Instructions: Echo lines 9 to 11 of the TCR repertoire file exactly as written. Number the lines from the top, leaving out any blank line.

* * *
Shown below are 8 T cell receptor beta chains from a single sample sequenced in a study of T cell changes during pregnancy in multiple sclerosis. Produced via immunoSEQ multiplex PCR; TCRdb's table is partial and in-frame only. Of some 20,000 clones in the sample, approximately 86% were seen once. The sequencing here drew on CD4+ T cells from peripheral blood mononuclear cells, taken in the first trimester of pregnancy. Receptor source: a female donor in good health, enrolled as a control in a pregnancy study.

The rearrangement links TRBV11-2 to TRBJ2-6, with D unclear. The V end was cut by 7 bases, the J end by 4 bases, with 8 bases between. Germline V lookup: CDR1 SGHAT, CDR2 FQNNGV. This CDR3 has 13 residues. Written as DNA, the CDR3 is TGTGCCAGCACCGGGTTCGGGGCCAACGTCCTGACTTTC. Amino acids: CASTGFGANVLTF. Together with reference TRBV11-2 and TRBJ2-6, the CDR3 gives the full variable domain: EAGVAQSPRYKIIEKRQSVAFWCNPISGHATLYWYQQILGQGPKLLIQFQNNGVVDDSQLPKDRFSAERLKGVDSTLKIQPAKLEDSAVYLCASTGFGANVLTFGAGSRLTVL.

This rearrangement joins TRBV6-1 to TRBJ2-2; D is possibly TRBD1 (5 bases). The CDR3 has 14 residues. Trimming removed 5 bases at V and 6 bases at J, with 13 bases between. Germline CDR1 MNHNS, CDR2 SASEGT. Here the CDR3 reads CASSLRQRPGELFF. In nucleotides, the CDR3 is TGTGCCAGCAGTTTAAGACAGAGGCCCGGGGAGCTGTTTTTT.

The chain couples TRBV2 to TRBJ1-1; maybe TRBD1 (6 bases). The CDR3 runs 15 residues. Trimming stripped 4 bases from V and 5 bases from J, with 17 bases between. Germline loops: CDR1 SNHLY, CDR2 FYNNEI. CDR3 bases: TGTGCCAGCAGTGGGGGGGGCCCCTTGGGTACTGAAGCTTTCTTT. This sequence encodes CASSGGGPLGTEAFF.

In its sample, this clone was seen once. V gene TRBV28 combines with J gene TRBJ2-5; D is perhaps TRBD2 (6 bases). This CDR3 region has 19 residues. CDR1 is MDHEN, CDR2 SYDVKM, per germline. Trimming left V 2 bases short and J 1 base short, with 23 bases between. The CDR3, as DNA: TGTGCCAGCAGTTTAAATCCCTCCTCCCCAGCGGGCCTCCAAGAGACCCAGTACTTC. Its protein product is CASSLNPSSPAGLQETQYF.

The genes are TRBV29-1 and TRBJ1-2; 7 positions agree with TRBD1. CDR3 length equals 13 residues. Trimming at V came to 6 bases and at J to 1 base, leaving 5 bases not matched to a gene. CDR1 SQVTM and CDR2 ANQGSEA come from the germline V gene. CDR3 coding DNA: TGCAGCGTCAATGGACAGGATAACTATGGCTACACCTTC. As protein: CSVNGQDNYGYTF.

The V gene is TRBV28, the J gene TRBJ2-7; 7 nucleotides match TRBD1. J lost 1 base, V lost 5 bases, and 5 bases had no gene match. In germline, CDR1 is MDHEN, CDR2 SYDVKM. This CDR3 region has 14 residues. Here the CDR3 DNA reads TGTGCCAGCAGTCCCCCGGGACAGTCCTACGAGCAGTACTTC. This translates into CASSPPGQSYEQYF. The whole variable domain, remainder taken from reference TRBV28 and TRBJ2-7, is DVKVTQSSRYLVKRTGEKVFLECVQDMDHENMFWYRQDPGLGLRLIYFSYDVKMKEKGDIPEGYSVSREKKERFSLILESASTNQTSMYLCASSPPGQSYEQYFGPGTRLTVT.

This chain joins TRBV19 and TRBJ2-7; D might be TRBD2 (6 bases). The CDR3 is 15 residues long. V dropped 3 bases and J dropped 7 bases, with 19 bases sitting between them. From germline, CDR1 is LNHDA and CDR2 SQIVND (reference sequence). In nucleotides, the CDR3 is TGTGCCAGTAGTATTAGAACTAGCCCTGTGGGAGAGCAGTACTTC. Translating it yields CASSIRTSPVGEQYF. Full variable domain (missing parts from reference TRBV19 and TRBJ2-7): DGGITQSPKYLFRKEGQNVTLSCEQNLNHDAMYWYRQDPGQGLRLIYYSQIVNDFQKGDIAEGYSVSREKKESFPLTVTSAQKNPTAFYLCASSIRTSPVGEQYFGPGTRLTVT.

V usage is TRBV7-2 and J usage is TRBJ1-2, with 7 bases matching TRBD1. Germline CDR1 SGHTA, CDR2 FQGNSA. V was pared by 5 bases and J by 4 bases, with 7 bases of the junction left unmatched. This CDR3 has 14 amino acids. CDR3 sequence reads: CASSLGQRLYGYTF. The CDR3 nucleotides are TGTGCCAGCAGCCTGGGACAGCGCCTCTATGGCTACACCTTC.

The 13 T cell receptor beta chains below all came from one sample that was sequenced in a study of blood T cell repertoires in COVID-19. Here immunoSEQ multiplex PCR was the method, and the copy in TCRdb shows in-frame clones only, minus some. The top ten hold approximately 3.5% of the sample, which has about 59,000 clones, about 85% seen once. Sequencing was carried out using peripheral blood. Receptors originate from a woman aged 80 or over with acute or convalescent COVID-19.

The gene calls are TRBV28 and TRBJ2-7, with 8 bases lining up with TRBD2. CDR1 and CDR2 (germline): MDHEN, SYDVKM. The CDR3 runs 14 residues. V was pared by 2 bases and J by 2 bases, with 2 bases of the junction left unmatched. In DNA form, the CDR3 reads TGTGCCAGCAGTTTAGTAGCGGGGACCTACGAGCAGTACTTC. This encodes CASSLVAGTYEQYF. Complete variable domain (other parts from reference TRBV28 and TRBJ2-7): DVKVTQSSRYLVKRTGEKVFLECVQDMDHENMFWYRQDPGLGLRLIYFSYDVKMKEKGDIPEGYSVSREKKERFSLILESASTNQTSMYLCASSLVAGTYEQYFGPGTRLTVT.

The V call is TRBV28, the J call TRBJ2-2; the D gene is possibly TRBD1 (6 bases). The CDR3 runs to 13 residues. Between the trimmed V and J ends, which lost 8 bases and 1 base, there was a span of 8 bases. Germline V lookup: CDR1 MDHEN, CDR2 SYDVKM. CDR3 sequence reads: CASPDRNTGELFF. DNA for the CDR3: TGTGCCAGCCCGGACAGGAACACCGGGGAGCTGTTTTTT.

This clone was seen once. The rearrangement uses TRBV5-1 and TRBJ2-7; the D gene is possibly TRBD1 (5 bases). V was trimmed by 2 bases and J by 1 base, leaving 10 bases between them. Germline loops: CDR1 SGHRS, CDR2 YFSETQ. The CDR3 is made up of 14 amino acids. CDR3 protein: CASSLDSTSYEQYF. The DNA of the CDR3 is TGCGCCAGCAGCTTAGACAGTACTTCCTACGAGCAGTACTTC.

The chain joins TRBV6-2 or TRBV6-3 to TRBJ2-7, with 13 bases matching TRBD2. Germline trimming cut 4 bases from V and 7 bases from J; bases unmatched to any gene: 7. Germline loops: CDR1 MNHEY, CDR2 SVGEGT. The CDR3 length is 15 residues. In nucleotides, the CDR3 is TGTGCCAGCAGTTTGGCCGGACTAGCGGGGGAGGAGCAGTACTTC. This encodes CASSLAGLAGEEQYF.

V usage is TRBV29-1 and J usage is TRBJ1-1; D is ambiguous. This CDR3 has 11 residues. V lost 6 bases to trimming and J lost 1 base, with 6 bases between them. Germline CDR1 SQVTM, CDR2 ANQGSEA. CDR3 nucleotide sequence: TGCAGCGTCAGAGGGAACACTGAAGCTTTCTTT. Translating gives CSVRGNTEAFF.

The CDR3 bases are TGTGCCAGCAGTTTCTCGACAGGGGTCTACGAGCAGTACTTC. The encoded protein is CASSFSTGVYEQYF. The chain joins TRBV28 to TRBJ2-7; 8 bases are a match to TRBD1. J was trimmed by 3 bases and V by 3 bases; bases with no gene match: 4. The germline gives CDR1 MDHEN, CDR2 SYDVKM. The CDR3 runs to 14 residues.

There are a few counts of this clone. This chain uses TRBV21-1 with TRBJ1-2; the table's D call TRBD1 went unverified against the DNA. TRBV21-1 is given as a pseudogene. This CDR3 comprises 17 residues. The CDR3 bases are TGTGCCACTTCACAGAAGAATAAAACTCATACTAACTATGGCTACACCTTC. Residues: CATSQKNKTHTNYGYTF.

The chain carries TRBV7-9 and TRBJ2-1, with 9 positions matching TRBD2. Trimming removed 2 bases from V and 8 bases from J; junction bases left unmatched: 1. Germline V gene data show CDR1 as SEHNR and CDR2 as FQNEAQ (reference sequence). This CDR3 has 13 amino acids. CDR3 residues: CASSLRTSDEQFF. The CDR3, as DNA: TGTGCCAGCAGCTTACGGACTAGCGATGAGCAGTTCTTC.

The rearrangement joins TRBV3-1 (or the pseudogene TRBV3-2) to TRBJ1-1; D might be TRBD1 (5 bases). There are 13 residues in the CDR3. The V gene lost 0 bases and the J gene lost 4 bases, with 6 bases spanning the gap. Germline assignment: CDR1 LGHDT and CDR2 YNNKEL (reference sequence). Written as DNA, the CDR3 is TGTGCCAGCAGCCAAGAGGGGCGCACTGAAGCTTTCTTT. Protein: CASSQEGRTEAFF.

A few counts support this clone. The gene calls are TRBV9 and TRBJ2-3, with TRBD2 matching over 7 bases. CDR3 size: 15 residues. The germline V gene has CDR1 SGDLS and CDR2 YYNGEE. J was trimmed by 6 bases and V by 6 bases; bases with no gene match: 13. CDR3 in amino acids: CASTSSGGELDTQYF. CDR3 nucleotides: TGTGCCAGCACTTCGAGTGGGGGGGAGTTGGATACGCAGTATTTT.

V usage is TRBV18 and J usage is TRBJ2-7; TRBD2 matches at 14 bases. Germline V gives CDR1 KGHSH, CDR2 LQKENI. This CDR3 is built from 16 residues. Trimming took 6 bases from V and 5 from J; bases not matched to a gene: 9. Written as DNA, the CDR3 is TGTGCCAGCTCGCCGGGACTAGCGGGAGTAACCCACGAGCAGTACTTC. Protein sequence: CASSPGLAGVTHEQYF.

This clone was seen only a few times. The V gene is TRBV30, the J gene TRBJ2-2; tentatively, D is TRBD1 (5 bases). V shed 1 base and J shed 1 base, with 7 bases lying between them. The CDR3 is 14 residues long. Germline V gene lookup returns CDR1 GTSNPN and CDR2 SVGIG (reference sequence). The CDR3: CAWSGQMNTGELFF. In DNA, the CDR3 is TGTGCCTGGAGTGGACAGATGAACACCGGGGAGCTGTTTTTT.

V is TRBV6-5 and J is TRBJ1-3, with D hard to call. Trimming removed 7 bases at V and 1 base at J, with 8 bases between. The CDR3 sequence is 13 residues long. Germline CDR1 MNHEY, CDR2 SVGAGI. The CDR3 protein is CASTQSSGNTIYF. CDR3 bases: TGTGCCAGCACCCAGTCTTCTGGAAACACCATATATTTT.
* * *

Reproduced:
V usage is TRBV7-2 and J usage is TRBJ1-2, with 7 bases matching TRBD1. Germline CDR1 SGHTA, CDR2 FQGNSA. V was pared by 5 bases and J by 4 bases, with 7 bases of the junction left unmatched. This CDR3 has 14 amino acids. CDR3 sequence reads: CASSLGQRLYGYTF. The CDR3 nucleotides are TGTGCCAGCAGCCTGGGACAGCGCCTCTATGGCTACACCTTC.

The 13 T cell receptor beta chains below all came from one sample that was sequenced in a study of blood T cell repertoires in COVID-19. Here immunoSEQ multiplex PCR was the method, and the copy in TCRdb shows in-frame clones only, minus some. The top ten hold approximately 3.5% of the sample, which has about 59,000 clones, about 85% seen once. Sequencing was carried out using peripheral blood. Receptors originate from a woman aged 80 or over with acute or convalescent COVID-19.

The gene calls are TRBV28 and TRBJ2-7, with 8 bases lining up with TRBD2. CDR1 and CDR2 (germline): MDHEN, SYDVKM. The CDR3 runs 14 residues. V was pared by 2 bases and J by 2 bases, with 2 bases of the junction left unmatched. In DNA form, the CDR3 reads TGTGCCAGCAGTTTAGTAGCGGGGACCTACGAGCAGTACTTC. This encodes CASSLVAGTYEQYF. Complete variable domain (other parts from reference TRBV28 and TRBJ2-7): DVKVTQSSRYLVKRTGEKVFLECVQDMDHENMFWYRQDPGLGLRLIYFSYDVKMKEKGDIPEGYSVSREKKERFSLILESASTNQTSMYLCASSLVAGTYEQYFGPGTRLTVT.